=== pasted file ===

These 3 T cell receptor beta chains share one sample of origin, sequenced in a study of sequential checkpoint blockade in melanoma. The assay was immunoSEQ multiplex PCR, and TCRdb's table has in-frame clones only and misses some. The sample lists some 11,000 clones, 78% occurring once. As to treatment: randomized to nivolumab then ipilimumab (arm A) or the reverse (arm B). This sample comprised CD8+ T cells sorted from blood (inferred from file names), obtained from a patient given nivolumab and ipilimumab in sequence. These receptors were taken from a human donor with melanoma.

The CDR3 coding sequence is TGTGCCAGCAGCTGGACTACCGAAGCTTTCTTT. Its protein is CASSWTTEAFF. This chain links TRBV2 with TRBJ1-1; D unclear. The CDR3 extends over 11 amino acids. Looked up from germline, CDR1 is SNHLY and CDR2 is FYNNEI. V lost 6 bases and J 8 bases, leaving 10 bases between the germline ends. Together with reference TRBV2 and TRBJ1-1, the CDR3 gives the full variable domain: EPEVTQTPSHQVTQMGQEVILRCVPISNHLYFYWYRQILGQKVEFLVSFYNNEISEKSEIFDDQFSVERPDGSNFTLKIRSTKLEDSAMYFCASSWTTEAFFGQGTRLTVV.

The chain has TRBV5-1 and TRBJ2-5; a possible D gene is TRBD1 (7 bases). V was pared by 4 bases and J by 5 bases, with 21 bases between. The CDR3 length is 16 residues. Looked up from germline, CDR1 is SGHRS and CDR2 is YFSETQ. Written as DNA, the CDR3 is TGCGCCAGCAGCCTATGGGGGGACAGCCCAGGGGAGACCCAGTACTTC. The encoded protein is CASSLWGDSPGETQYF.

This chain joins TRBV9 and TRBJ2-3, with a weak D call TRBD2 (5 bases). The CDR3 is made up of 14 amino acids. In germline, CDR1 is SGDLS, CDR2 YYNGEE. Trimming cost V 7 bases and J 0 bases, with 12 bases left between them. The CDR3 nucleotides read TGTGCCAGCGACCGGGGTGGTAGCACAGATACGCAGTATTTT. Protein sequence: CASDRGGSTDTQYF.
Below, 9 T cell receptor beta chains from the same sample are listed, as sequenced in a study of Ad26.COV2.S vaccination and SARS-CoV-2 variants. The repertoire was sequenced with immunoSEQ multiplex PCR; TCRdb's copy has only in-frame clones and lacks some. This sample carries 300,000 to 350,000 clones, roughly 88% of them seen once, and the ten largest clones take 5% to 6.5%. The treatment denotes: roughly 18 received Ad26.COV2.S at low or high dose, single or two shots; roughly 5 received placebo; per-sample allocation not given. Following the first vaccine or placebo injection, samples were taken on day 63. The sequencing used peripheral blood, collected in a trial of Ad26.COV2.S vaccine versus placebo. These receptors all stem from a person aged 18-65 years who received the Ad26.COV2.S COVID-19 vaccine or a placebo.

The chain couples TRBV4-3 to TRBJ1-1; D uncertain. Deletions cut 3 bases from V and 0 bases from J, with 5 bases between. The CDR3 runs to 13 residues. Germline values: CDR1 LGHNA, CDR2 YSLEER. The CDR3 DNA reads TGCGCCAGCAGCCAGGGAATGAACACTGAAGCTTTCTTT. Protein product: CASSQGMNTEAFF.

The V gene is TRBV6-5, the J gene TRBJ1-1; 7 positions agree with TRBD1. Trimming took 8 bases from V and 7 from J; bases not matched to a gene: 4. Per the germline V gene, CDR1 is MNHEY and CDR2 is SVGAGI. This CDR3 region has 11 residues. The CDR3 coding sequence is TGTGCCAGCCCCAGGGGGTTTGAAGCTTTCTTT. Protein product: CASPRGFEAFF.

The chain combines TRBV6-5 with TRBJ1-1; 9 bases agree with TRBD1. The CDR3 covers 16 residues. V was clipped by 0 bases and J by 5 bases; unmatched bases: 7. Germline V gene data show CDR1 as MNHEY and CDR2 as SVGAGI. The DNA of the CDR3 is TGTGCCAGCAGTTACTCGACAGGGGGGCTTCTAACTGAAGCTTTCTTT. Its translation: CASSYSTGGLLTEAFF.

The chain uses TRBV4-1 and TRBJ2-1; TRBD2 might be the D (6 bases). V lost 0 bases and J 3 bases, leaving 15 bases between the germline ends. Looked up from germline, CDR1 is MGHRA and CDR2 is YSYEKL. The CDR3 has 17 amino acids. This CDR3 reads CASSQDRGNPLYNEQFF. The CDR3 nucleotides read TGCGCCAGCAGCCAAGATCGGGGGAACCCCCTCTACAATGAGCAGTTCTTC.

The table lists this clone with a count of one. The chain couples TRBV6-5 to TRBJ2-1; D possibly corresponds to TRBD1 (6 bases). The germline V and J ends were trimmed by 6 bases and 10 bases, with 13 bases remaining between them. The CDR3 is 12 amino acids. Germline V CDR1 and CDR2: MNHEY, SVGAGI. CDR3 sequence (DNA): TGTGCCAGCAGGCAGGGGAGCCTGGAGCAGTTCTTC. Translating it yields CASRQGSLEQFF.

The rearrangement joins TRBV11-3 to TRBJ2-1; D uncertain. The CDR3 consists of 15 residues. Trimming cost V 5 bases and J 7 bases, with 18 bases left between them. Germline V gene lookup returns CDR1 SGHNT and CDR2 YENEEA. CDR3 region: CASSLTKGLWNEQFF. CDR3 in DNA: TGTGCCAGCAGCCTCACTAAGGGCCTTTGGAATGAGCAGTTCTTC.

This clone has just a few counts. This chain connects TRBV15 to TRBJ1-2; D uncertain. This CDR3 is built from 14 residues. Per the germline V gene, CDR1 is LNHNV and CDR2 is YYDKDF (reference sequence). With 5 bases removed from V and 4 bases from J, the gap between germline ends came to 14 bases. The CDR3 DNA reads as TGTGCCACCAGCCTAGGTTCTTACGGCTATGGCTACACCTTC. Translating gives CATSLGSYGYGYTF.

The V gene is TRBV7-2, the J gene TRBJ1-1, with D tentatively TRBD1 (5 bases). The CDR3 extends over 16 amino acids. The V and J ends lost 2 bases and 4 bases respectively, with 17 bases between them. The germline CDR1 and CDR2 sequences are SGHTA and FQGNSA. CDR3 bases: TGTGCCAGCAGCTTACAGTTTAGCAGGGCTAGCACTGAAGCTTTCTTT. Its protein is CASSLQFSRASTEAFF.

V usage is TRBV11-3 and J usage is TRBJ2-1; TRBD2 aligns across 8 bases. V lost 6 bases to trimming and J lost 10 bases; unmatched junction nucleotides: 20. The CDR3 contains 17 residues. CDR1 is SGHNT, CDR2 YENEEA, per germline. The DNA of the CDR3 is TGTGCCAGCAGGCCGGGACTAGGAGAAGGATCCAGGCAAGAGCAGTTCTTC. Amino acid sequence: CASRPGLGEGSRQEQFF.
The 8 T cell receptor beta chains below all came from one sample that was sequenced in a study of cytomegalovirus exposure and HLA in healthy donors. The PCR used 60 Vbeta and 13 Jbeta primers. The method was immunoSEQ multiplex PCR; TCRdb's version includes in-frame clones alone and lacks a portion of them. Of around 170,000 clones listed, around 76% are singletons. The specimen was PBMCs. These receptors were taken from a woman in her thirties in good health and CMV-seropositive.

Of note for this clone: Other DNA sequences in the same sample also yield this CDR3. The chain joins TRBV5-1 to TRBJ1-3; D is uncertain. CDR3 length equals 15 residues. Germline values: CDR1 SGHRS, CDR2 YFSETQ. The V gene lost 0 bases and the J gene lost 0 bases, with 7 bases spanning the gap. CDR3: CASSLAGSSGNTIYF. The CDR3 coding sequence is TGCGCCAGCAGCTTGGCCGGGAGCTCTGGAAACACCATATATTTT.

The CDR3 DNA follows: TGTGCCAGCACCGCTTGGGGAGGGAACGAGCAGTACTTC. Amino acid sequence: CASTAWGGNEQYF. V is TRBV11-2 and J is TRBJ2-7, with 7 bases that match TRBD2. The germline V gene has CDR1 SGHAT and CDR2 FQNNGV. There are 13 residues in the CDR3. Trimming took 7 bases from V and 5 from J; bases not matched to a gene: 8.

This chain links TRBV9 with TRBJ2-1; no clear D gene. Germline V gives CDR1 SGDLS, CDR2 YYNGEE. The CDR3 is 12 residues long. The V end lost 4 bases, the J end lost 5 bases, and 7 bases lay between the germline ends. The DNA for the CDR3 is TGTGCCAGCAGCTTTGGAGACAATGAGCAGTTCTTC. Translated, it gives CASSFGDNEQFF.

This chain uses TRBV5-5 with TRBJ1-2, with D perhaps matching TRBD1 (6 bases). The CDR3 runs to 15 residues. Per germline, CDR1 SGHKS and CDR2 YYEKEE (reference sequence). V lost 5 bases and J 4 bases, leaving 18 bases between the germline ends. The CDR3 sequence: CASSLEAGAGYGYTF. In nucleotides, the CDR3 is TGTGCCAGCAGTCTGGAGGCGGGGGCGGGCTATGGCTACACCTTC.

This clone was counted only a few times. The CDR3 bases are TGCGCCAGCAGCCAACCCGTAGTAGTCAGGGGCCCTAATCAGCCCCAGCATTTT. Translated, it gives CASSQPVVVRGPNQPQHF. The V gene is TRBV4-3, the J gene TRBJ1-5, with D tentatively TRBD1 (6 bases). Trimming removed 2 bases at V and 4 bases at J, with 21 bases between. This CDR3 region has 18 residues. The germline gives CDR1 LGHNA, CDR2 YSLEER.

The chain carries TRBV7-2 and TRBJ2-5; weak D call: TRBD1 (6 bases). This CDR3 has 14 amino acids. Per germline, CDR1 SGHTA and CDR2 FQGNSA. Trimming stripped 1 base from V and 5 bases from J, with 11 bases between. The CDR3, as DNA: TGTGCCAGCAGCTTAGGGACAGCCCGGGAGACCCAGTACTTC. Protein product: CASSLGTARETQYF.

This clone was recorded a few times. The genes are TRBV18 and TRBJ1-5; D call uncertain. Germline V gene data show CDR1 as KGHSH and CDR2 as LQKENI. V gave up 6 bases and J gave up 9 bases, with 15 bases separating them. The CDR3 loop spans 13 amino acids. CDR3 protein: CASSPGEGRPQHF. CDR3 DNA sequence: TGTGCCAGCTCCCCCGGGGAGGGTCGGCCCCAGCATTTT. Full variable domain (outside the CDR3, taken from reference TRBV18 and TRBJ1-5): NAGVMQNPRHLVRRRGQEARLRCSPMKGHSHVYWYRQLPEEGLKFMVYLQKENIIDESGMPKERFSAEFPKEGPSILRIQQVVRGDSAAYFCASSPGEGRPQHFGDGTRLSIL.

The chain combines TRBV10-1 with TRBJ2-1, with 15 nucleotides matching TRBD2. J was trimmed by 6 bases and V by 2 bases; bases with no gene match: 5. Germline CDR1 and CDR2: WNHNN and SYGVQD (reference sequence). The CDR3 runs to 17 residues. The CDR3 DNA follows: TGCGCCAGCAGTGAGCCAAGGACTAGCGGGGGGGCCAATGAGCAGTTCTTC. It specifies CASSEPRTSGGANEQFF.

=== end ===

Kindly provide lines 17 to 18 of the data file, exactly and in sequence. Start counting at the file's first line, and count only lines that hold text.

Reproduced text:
The CDR3 DNA follows: TGTGCCAGCACCGCTTGGGGAGGGAACGAGCAGTACTTC. Amino acid sequence: CASTAWGGNEQYF. V is TRBV11-2 and J is TRBJ2-7, with 7 bases that match TRBD2. The germline V gene has CDR1 SGHAT and CDR2 FQNNGV. There are 13 residues in the CDR3. Trimming took 7 bases from V and 5 from J; bases not matched to a gene: 8.

This chain links TRBV9 with TRBJ2-1; no clear D gene. Germline V gives CDR1 SGDLS, CDR2 YYNGEE. The CDR3 is 12 residues long. The V end lost 4 bases, the J end lost 5 bases, and 7 bases lay between the germline ends. The DNA for the CDR3 is TGTGCCAGCAGCTTTGGAGACAATGAGCAGTTCTTC. Translated, it gives CASSFGDNEQFF.